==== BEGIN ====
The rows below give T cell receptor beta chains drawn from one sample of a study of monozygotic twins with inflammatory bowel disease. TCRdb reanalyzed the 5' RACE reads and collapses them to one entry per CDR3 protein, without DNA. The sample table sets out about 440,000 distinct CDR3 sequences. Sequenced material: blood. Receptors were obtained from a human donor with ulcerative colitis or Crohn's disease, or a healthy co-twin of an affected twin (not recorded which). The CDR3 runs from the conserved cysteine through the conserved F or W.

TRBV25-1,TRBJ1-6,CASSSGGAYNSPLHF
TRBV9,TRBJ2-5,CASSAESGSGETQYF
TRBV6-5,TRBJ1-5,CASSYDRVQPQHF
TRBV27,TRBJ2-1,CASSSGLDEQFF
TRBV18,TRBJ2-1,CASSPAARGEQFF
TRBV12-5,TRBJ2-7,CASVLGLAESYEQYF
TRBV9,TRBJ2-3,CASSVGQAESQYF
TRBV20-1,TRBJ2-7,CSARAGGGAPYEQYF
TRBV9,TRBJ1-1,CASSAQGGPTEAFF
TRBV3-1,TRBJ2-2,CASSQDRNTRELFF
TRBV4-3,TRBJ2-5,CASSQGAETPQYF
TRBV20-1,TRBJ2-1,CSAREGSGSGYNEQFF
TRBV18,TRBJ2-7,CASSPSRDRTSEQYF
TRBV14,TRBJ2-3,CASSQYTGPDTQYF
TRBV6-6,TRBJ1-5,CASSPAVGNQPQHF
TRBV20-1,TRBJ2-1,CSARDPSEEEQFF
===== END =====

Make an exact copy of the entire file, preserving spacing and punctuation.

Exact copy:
The rows below give T cell receptor beta chains drawn from one sample of a study of monozygotic twins with inflammatory bowel disease. TCRdb reanalyzed the 5' RACE reads and collapses them to one entry per CDR3 protein, without DNA. The sample table sets out about 440,000 distinct CDR3 sequences. Sequenced material: blood. Receptors were obtained from a human donor with ulcerative colitis or Crohn's disease, or a healthy co-twin of an affected twin (not recorded which). The CDR3 runs from the conserved cysteine through the conserved F or W.

TRBV25-1,TRBJ1-6,CASSSGGAYNSPLHF
TRBV9,TRBJ2-5,CASSAESGSGETQYF
TRBV6-5,TRBJ1-5,CASSYDRVQPQHF
TRBV27,TRBJ2-1,CASSSGLDEQFF
TRBV18,TRBJ2-1,CASSPAARGEQFF
TRBV12-5,TRBJ2-7,CASVLGLAESYEQYF
TRBV9,TRBJ2-3,CASSVGQAESQYF
TRBV20-1,TRBJ2-7,CSARAGGGAPYEQYF
TRBV9,TRBJ1-1,CASSAQGGPTEAFF
TRBV3-1,TRBJ2-2,CASSQDRNTRELFF
TRBV4-3,TRBJ2-5,CASSQGAETPQYF
TRBV20-1,TRBJ2-1,CSAREGSGSGYNEQFF
TRBV18,TRBJ2-7,CASSPSRDRTSEQYF
TRBV14,TRBJ2-3,CASSQYTGPDTQYF
TRBV6-6,TRBJ1-5,CASSPAVGNQPQHF
TRBV20-1,TRBJ2-1,CSARDPSEEEQFF